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4X9= 5X9= 3 X9= 6X9=

3X9= 2X9 = 5X9= 4X9 Each boy goes to blackboard and writes

answers for a group. John may be the store-keeper again and the

other boys may try to catch him. John can't be caught, I see.

What will you eharge for

5 loaves of bread? Give me 4 loaves of

bread. How much are 6 loaves? I have 27¢. How many

loaves will you give

Who else wants to sell something at nine cents



I have 50€. How many Henry is anxious to sell Campbell's soup and

loaves and what the customers try to catch him as they did change?

Another boy wishes to sell Borden's milk and

the same method is used as above. Bills are made out for I have some blank milk bills from Borden's.

their mothers; for How many would like to make out a bill for their supervisor; for milk to someone they know? their teacher.

HELEN M. LONG, Public School 32, Manhattan.



SECONDARY Teacher's Aim:

To increase vitality of the children of the class by correction of posture.

Child's Aim:

To win the "growing tall" contest.

Illustrative Material:

Charts, two tables, two measures, two blocks, a yardstick, a recording stick and a blackboard. Subject Matter:

Method Correction of Poor Pos- Who can tell me the name of the game that ture.

helps us to grow tall and straight? 1. Stretching for height.

What did we decide we would like to do with

this game?


A game

Child lies supine upon

table; feet are held at end of table by helpers. At command the child raises arms over head and rests; length of child from feet to head or from feet to finger tips is taken. Then urge to stretch and take final length to head or finger tips

How often did we decide it would be necessary

to play this game? In school? At home?

Why? (Helpers prepare tables.) What must we do before we can start our

game? Why?

a. Formation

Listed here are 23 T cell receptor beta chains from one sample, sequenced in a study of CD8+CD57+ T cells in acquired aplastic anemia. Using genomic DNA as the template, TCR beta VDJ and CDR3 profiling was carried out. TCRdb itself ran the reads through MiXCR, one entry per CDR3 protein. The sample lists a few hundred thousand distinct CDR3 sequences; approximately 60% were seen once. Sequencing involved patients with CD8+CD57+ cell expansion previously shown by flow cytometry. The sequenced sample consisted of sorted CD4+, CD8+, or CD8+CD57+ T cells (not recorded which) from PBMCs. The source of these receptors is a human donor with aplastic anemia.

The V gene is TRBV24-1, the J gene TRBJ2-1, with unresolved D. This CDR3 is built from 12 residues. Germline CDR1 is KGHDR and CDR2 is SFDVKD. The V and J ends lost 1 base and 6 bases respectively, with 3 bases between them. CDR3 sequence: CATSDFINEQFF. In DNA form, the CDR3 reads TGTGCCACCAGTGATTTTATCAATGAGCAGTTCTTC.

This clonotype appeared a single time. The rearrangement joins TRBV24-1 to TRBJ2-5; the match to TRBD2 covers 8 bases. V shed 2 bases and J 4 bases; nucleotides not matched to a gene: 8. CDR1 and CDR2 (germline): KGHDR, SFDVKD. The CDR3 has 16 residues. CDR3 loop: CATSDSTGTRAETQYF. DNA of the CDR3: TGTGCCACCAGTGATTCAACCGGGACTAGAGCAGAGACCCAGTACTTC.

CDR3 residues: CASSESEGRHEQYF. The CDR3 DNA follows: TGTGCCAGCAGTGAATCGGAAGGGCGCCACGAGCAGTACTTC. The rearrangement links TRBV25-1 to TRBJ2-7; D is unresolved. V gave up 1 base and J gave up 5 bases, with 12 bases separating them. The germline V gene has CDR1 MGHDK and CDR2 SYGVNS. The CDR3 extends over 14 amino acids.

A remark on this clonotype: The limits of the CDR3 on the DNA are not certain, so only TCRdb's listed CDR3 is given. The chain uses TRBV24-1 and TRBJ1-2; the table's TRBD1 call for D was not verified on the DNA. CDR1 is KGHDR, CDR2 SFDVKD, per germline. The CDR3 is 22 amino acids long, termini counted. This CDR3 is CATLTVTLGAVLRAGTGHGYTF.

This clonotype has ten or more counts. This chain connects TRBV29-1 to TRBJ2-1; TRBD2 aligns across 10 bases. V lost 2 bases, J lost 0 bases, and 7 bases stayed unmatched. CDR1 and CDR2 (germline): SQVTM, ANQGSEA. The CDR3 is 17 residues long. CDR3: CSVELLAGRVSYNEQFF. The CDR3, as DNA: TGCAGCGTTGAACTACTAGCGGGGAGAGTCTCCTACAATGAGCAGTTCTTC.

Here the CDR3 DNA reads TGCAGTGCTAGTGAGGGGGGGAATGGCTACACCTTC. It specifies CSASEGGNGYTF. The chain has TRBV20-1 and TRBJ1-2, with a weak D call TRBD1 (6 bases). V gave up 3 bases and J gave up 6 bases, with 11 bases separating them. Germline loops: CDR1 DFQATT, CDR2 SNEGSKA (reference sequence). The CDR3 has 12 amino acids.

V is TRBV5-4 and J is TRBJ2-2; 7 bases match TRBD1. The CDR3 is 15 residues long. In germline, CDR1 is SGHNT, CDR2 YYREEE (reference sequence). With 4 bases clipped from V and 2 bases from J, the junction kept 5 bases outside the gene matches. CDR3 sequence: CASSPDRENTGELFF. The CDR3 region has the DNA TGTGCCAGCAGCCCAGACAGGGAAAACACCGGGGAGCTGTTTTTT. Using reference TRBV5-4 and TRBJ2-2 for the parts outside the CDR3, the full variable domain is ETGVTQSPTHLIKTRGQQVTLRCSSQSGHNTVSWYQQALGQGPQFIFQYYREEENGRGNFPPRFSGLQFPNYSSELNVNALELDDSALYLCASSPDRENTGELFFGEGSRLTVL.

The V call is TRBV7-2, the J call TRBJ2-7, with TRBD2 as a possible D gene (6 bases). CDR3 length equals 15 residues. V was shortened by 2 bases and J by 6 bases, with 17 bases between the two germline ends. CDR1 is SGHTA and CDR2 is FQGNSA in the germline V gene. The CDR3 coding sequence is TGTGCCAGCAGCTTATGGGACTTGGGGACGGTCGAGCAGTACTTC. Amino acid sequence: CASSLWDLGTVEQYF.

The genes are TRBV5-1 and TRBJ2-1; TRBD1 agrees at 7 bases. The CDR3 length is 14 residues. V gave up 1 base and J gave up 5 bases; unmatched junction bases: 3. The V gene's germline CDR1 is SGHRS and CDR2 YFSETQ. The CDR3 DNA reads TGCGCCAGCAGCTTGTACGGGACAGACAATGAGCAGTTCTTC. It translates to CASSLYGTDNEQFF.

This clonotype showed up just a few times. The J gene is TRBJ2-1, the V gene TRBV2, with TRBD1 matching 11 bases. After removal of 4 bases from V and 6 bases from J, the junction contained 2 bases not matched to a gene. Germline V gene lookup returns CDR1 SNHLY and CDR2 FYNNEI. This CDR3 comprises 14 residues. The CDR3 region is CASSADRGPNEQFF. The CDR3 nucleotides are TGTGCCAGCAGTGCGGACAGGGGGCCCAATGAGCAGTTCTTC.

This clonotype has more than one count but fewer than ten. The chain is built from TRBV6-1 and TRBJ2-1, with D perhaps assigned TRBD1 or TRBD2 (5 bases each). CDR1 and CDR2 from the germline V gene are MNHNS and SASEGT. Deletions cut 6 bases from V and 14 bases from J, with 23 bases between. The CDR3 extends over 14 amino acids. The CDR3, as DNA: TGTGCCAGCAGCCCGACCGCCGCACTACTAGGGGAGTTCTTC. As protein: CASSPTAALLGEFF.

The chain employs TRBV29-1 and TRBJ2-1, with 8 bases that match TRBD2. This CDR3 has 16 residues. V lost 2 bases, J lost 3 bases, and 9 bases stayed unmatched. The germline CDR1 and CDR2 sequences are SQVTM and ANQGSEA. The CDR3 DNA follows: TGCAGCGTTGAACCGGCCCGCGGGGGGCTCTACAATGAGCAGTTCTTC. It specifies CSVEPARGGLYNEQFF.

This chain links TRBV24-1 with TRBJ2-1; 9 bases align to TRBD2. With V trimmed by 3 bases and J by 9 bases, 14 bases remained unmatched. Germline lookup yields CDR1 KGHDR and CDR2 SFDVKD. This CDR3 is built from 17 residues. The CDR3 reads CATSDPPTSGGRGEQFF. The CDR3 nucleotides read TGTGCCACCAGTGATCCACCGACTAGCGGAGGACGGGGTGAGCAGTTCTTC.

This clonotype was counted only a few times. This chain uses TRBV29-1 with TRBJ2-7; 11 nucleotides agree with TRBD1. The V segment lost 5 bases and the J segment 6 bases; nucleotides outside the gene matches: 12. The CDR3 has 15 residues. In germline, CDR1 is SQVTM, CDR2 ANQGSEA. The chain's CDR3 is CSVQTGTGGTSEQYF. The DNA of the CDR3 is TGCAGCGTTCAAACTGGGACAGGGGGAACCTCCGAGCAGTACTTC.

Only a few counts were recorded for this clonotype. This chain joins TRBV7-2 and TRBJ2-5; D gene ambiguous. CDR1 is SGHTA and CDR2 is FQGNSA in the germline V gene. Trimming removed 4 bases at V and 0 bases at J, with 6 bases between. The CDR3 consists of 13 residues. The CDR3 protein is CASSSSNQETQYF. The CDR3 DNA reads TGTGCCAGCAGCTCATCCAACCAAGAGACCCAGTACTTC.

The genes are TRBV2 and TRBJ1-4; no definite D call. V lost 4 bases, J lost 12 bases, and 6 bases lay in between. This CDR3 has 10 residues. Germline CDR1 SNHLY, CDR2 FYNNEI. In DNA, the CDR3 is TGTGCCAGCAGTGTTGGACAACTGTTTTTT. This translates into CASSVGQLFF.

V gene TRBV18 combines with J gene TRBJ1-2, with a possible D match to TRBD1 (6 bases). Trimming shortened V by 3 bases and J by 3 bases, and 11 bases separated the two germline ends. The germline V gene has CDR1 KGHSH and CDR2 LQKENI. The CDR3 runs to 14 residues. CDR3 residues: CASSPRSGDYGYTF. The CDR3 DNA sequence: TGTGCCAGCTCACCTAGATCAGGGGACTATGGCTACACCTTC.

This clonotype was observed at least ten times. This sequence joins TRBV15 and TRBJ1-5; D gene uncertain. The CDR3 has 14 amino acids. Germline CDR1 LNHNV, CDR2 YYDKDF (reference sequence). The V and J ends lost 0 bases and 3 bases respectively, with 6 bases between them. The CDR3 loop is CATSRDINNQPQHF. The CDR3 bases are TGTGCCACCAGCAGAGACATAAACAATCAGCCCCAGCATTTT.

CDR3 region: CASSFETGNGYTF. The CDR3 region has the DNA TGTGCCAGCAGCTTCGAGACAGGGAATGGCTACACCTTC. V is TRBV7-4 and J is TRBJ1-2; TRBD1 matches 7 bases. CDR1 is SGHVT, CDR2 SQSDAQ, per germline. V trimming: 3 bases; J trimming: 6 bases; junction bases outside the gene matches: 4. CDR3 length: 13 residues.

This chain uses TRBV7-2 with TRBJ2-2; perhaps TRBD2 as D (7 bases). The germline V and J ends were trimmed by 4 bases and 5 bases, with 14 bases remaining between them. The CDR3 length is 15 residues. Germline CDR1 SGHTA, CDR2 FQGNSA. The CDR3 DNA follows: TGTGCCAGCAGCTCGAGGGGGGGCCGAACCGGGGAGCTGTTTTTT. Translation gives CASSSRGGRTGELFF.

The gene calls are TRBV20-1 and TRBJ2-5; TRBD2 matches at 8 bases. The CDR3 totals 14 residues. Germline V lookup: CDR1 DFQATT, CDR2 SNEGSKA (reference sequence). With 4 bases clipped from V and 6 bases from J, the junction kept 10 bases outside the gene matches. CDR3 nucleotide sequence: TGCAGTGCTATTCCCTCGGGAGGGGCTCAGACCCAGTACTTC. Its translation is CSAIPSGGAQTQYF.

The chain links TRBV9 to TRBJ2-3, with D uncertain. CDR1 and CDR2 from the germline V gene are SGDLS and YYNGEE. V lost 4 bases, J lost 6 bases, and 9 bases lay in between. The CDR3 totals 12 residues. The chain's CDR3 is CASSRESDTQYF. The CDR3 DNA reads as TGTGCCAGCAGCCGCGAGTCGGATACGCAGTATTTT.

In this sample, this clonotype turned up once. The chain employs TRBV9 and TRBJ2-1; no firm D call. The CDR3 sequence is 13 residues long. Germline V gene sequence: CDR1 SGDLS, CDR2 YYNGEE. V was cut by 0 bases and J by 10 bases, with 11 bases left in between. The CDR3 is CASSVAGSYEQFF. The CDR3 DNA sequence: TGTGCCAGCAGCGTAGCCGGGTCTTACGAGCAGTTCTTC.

b. Breathing
c. Arm exercise
d. Leg exercise

e. Rest
Take places for the contest.
Who won this contest?

P. S. 35, Manhattan.

or both.


Dr. George H. Kirby, Director of Clinical Psychiatry, of the Manhattan State Hospital, Ward's Island, will hold a clinic in psychopathology at New York University during the coming year on Mondays at four.

The object of this course is to lay the foundation for understanding some of the difficulties of adaptation shown by school children in whom no essential underlying mental defect is demonstrable. Conduct disorders, unusual moods, nervousness, peculiarities of mental make-up and various psychopathic traits will be viewed as evidence of a disharmonious development of the personality which may seriously interfere with the child's adaptability and capacity to acquire knowledge. The common neuroses and psychoses of childhood will be studied. Case reports will include the facts of heredity, social history, type of mental make-up, special disturbing situations, and the physical and mental examinations. The general principles of management and treatment will be considered in connection with the cases presented. The data of modern psychiatry will be used to illustrate the chief problems of mental hygiene and to show the opportunities for constructive work in this field during childhood.

A small experimental school called Laboratory School will soon be opened at 157 E. 72nd St. as an extension of the work of the Social Research Department of the Neurological Institute. This school will receive as pupils about ten children under ten years of age who for one cause or another have been failing to progress in school but who, so far as can be ascertained, test normal mentally. The tuition is free and the children will be kept through the school day. Miss Eleanor H. Johnson will act as executive officer.



There are three prime factors of success in class room decoration, namely:

1. Harmonious coloring of walls. 2. Pictures (a few).

3. A balanced arrangement of the furniture of the room and whatever is placed upon the walls either for decorative purposes or for study. Of these three factors the greatest, by far, is balanced arrangement.